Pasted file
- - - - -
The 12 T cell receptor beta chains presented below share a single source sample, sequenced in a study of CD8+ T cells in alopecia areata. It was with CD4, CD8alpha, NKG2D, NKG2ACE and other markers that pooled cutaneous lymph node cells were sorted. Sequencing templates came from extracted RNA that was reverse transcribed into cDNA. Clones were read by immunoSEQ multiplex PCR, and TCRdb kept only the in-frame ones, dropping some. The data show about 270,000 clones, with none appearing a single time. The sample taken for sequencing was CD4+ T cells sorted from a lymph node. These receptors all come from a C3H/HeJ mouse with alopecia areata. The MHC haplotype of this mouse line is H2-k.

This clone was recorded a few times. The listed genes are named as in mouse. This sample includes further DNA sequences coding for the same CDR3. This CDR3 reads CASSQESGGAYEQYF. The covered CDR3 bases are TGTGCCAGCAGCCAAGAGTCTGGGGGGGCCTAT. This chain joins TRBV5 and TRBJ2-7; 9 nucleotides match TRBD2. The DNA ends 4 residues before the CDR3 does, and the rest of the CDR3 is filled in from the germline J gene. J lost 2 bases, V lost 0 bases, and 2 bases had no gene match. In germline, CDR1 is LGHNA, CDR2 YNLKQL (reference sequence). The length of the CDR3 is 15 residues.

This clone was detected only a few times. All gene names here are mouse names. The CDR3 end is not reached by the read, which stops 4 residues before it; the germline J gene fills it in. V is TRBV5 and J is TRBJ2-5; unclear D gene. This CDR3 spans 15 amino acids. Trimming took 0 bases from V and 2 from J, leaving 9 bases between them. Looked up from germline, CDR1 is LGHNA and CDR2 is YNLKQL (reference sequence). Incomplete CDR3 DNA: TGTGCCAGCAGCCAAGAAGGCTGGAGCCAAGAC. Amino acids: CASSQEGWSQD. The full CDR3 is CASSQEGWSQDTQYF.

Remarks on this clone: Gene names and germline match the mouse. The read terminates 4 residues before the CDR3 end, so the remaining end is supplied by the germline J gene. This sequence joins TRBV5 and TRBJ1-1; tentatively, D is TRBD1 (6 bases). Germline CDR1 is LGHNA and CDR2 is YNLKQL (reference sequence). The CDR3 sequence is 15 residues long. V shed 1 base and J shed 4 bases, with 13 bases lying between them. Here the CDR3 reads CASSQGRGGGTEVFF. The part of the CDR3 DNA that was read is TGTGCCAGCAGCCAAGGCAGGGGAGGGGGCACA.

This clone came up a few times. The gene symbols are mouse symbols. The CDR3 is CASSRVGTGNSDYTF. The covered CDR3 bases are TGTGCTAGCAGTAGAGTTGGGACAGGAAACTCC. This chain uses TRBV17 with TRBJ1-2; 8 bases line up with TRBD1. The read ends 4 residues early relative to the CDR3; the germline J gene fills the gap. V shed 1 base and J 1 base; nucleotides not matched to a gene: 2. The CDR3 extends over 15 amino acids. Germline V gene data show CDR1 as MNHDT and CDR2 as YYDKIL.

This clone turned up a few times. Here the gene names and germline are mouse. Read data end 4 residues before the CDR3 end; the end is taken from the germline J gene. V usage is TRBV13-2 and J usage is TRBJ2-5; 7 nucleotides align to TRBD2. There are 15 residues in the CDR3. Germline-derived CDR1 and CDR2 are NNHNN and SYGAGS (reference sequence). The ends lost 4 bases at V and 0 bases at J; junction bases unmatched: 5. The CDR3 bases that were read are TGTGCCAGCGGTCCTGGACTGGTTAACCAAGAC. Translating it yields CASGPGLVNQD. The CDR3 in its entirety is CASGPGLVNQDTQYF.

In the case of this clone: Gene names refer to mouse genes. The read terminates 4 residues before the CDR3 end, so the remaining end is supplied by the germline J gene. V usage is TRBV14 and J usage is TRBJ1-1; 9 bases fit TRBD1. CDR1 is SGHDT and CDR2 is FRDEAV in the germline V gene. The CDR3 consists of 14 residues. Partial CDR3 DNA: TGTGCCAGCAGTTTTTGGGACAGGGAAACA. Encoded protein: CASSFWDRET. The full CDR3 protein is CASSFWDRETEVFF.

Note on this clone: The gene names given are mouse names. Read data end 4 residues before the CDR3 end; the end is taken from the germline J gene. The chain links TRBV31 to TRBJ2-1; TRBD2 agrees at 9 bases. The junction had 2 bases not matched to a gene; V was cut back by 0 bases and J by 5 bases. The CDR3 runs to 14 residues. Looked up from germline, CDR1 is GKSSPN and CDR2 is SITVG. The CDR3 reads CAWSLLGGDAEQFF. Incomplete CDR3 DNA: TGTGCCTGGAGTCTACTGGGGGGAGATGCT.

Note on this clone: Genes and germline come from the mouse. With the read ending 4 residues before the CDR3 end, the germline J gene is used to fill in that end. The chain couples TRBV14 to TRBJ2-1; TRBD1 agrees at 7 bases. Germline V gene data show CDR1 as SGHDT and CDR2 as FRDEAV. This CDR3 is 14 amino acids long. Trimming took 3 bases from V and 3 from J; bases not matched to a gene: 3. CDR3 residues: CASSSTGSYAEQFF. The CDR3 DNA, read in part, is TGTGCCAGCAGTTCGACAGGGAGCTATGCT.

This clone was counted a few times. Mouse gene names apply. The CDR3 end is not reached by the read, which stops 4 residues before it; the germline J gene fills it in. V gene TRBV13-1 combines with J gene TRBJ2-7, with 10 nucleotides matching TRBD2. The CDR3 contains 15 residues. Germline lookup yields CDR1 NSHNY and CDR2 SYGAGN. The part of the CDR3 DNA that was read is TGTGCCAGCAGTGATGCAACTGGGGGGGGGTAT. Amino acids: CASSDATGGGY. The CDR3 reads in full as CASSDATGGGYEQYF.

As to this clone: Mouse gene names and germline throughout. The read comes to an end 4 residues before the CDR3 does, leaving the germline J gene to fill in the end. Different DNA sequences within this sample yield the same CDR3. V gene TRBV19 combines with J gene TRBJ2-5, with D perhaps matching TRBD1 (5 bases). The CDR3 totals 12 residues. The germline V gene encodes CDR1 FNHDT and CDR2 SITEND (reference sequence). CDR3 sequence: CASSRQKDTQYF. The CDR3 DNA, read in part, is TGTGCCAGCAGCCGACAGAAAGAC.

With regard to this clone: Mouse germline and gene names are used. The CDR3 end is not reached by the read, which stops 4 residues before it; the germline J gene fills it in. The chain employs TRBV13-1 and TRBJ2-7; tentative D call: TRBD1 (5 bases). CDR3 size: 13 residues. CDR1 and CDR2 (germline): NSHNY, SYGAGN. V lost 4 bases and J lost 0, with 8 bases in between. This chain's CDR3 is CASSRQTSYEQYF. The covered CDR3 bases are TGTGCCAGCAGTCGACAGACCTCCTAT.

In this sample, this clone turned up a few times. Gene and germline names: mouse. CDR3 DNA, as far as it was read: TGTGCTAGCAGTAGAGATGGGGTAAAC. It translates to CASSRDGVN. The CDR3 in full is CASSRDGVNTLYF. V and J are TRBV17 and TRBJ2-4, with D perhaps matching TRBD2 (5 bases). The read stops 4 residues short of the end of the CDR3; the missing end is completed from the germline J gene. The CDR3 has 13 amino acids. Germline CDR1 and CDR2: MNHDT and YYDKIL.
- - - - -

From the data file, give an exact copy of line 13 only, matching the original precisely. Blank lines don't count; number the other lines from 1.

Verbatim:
In this sample, this clone turned up a few times. Gene and germline names: mouse. CDR3 DNA, as far as it was read: TGTGCTAGCAGTAGAGATGGGGTAAAC. It translates to CASSRDGVN. The CDR3 in full is CASSRDGVNTLYF. V and J are TRBV17 and TRBJ2-4, with D perhaps matching TRBD2 (5 bases). The read stops 4 residues short of the end of the CDR3; the missing end is completed from the germline J gene. The CDR3 has 13 amino acids. Germline CDR1 and CDR2: MNHDT and YYDKIL.